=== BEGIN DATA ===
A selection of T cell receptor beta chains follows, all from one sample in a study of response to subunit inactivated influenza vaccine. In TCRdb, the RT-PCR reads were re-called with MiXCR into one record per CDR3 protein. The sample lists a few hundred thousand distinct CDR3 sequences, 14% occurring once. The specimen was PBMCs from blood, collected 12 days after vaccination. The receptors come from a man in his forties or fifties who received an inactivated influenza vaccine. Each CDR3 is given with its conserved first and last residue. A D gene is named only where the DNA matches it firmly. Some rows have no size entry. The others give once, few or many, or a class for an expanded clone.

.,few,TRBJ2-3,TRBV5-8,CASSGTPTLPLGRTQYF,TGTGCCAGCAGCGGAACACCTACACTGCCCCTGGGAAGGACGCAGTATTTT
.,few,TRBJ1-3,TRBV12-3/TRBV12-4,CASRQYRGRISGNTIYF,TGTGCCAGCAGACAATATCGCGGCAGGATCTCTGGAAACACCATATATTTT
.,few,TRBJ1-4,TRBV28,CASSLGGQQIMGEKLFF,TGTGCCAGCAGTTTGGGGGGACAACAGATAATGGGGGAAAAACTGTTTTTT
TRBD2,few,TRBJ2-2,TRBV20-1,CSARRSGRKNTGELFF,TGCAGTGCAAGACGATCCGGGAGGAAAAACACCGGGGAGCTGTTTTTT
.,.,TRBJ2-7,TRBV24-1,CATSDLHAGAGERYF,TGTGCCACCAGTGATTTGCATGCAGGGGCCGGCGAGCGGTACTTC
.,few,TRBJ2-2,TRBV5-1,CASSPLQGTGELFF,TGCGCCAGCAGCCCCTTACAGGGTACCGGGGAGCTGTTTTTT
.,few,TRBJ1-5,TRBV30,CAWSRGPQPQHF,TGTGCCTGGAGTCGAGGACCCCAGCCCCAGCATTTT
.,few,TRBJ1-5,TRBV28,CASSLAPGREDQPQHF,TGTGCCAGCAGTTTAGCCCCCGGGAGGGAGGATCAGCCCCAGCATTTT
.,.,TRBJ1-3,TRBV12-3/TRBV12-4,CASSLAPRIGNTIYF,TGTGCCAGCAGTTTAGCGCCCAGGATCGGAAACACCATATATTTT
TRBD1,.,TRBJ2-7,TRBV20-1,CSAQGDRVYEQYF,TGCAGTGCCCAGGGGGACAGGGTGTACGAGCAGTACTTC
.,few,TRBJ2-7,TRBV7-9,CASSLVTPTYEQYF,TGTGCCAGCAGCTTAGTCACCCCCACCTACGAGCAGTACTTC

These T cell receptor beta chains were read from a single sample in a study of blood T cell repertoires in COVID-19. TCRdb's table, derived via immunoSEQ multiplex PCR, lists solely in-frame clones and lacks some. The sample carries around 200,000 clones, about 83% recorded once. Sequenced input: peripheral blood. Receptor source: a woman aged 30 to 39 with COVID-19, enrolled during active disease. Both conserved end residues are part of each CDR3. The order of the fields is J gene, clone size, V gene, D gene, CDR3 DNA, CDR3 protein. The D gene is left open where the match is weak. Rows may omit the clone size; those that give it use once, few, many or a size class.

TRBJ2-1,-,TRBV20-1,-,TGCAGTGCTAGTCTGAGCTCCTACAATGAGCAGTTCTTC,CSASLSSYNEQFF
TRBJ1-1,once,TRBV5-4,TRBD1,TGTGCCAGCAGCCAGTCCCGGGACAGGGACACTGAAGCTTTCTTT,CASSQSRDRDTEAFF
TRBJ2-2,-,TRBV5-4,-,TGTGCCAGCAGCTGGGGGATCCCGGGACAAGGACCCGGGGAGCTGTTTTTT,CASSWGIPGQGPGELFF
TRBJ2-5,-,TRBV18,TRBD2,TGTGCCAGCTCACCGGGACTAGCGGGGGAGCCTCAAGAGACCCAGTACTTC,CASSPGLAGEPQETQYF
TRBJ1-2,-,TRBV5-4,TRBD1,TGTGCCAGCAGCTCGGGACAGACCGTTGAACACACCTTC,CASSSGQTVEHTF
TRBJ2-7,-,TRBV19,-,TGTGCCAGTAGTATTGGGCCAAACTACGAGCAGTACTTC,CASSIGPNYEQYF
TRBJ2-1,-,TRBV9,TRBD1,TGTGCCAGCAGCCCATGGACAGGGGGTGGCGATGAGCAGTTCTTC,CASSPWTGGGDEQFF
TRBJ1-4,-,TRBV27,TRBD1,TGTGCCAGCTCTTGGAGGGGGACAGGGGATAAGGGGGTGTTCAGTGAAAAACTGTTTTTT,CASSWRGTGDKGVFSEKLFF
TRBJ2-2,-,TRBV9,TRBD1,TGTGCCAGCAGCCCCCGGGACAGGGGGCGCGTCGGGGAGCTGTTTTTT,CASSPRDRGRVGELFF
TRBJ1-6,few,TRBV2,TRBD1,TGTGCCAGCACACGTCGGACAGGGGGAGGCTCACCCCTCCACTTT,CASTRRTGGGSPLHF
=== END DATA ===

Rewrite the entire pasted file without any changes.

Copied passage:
A selection of T cell receptor beta chains follows, all from one sample in a study of response to subunit inactivated influenza vaccine. In TCRdb, the RT-PCR reads were re-called with MiXCR into one record per CDR3 protein. The sample lists a few hundred thousand distinct CDR3 sequences, 14% occurring once. The specimen was PBMCs from blood, collected 12 days after vaccination. The receptors come from a man in his forties or fifties who received an inactivated influenza vaccine. Each CDR3 is given with its conserved first and last residue. A D gene is named only where the DNA matches it firmly. Some rows have no size entry. The others give once, few or many, or a class for an expanded clone.

.,few,TRBJ2-3,TRBV5-8,CASSGTPTLPLGRTQYF,TGTGCCAGCAGCGGAACACCTACACTGCCCCTGGGAAGGACGCAGTATTTT
.,few,TRBJ1-3,TRBV12-3/TRBV12-4,CASRQYRGRISGNTIYF,TGTGCCAGCAGACAATATCGCGGCAGGATCTCTGGAAACACCATATATTTT
.,few,TRBJ1-4,TRBV28,CASSLGGQQIMGEKLFF,TGTGCCAGCAGTTTGGGGGGACAACAGATAATGGGGGAAAAACTGTTTTTT
TRBD2,few,TRBJ2-2,TRBV20-1,CSARRSGRKNTGELFF,TGCAGTGCAAGACGATCCGGGAGGAAAAACACCGGGGAGCTGTTTTTT
.,.,TRBJ2-7,TRBV24-1,CATSDLHAGAGERYF,TGTGCCACCAGTGATTTGCATGCAGGGGCCGGCGAGCGGTACTTC
.,few,TRBJ2-2,TRBV5-1,CASSPLQGTGELFF,TGCGCCAGCAGCCCCTTACAGGGTACCGGGGAGCTGTTTTTT
.,few,TRBJ1-5,TRBV30,CAWSRGPQPQHF,TGTGCCTGGAGTCGAGGACCCCAGCCCCAGCATTTT
.,few,TRBJ1-5,TRBV28,CASSLAPGREDQPQHF,TGTGCCAGCAGTTTAGCCCCCGGGAGGGAGGATCAGCCCCAGCATTTT
.,.,TRBJ1-3,TRBV12-3/TRBV12-4,CASSLAPRIGNTIYF,TGTGCCAGCAGTTTAGCGCCCAGGATCGGAAACACCATATATTTT
TRBD1,.,TRBJ2-7,TRBV20-1,CSAQGDRVYEQYF,TGCAGTGCCCAGGGGGACAGGGTGTACGAGCAGTACTTC
.,few,TRBJ2-7,TRBV7-9,CASSLVTPTYEQYF,TGTGCCAGCAGCTTAGTCACCCCCACCTACGAGCAGTACTTC

These T cell receptor beta chains were read from a single sample in a study of blood T cell repertoires in COVID-19. TCRdb's table, derived via immunoSEQ multiplex PCR, lists solely in-frame clones and lacks some. The sample carries around 200,000 clones, about 83% recorded once. Sequenced input: peripheral blood. Receptor source: a woman aged 30 to 39 with COVID-19, enrolled during active disease. Both conserved end residues are part of each CDR3. The order of the fields is J gene, clone size, V gene, D gene, CDR3 DNA, CDR3 protein. The D gene is left open where the match is weak. Rows may omit the clone size; those that give it use once, few, many or a size class.

TRBJ2-1,-,TRBV20-1,-,TGCAGTGCTAGTCTGAGCTCCTACAATGAGCAGTTCTTC,CSASLSSYNEQFF
TRBJ1-1,once,TRBV5-4,TRBD1,TGTGCCAGCAGCCAGTCCCGGGACAGGGACACTGAAGCTTTCTTT,CASSQSRDRDTEAFF
TRBJ2-2,-,TRBV5-4,-,TGTGCCAGCAGCTGGGGGATCCCGGGACAAGGACCCGGGGAGCTGTTTTTT,CASSWGIPGQGPGELFF
TRBJ2-5,-,TRBV18,TRBD2,TGTGCCAGCTCACCGGGACTAGCGGGGGAGCCTCAAGAGACCCAGTACTTC,CASSPGLAGEPQETQYF
TRBJ1-2,-,TRBV5-4,TRBD1,TGTGCCAGCAGCTCGGGACAGACCGTTGAACACACCTTC,CASSSGQTVEHTF
TRBJ2-7,-,TRBV19,-,TGTGCCAGTAGTATTGGGCCAAACTACGAGCAGTACTTC,CASSIGPNYEQYF
TRBJ2-1,-,TRBV9,TRBD1,TGTGCCAGCAGCCCATGGACAGGGGGTGGCGATGAGCAGTTCTTC,CASSPWTGGGDEQFF
TRBJ1-4,-,TRBV27,TRBD1,TGTGCCAGCTCTTGGAGGGGGACAGGGGATAAGGGGGTGTTCAGTGAAAAACTGTTTTTT,CASSWRGTGDKGVFSEKLFF
TRBJ2-2,-,TRBV9,TRBD1,TGTGCCAGCAGCCCCCGGGACAGGGGGCGCGTCGGGGAGCTGTTTTTT,CASSPRDRGRVGELFF
TRBJ1-6,few,TRBV2,TRBD1,TGTGCCAGCACACGTCGGACAGGGGGAGGCTCACCCCTCCACTTT,CASTRRTGGGSPLHF